Yesterday, the owner and managers of Agriprocessors meatpacking plant were slapped with over 9,000 misdemeanors for child labor violations. As you all know, the plant was the target of a massive Immigration and Customs Enforcement raid in May of this year.
The AP reports:
The owner and managers of the nation’s largest kosher meatpacking plant were charged Tuesday with more than 9,000 misdemeanors alleging they hired minors and had children younger than 16 handle dangerous equipment such as circular saws and meat grinders.
Two employees were also charged in federal court. The state and federal charges are the first against operators of the Agriprocessors plant in Postville, where nearly 400 illegal immigrant workers were arrested in May in one of the largest immigration raids in U.S. history.
The complaint filed by the Iowa attorney general’s office said the violations involved 32 illegal-immigrant children under age 18, including seven who were younger than 16. Aside from handling dangerous equipment, the complaint says children were exposed to dangerous chemicals such as chlorine solutions and dry ice.
So it seems like the government is finally going after the leaders of the company and not just punishing the hard-working employees. It looks like the plant, which is a kosher meatpacking plant, may face reprecussions in other areas. The Iowa Gazette reports:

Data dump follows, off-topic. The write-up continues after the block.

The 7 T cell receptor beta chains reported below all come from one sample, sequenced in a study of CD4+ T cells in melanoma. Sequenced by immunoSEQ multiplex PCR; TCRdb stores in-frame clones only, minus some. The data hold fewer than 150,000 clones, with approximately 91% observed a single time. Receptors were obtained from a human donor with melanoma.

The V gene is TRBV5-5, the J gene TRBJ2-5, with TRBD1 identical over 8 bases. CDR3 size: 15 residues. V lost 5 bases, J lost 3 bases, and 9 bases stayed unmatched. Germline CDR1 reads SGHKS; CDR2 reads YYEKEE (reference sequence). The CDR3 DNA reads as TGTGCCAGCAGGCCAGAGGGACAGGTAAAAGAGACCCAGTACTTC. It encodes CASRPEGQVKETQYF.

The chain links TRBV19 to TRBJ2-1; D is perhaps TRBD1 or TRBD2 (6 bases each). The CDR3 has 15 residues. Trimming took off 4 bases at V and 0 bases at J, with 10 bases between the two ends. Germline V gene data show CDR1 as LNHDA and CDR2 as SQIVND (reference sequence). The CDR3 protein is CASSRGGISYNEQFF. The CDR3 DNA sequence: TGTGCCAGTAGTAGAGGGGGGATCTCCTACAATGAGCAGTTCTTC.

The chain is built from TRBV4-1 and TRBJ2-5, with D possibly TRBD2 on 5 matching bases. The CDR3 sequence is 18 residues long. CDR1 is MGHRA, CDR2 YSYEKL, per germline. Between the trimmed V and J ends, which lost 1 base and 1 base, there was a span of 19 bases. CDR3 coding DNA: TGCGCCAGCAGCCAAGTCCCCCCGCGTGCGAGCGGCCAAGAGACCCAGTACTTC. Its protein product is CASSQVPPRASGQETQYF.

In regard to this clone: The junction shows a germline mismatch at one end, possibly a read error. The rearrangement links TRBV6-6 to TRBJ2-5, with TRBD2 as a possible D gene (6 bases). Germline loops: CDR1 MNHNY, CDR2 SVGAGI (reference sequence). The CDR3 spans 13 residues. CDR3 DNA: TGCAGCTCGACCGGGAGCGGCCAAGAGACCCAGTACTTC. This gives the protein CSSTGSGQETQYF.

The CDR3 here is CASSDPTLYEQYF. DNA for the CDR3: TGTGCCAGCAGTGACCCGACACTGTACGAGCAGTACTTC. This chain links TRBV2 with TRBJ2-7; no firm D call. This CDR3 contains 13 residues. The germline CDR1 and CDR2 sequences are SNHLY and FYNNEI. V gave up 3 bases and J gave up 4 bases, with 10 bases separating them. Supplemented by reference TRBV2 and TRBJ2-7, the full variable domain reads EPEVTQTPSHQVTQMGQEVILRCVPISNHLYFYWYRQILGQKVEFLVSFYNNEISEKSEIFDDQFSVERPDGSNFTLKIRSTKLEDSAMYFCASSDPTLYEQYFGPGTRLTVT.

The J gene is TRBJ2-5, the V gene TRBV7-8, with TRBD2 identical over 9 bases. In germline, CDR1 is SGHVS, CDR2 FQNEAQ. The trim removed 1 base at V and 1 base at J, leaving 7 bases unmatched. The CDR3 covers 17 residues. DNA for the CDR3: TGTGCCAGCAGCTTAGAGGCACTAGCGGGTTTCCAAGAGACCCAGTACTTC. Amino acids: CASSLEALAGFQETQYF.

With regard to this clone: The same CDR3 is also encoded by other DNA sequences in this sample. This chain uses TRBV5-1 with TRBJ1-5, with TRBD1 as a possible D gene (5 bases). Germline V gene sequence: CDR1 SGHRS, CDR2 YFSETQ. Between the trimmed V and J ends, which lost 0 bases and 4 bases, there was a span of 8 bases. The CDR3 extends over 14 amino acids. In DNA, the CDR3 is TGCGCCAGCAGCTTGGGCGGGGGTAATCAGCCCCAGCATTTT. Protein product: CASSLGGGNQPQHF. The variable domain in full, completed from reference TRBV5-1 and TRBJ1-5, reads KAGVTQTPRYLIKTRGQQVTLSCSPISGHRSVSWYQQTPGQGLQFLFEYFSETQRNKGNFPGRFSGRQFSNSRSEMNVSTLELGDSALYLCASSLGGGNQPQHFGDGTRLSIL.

Agriprocessors is the leading supplier of kosher beef, which meets the religious dietary requirements of Jewish consumers. Rabbi Menachem Genack of the Orthodox Union, a leading kosher certification organization, told The Gazette the union will suspend its certification of Agriprocessors’ products within a few weeks because of the charges unless the company appoints a new chief executive officer.
It looks like things won’t be going back to normal in Postville anytime soon. As I reported earlier this week, the crime rate has gone up since the May raid and residents are still feeling uneasy about the future.
Postville resident Dave Hartley, 50, said it was troubling that the allegations would put the town back in the spotlight.
“You want things to get back to normal,” Hartley said. “I wouldn’t say it’s turmoil in town, per se, but people are just wondering what’s going to happen.”
For more on this story, listen to the NPR report from Jennifer Ludden.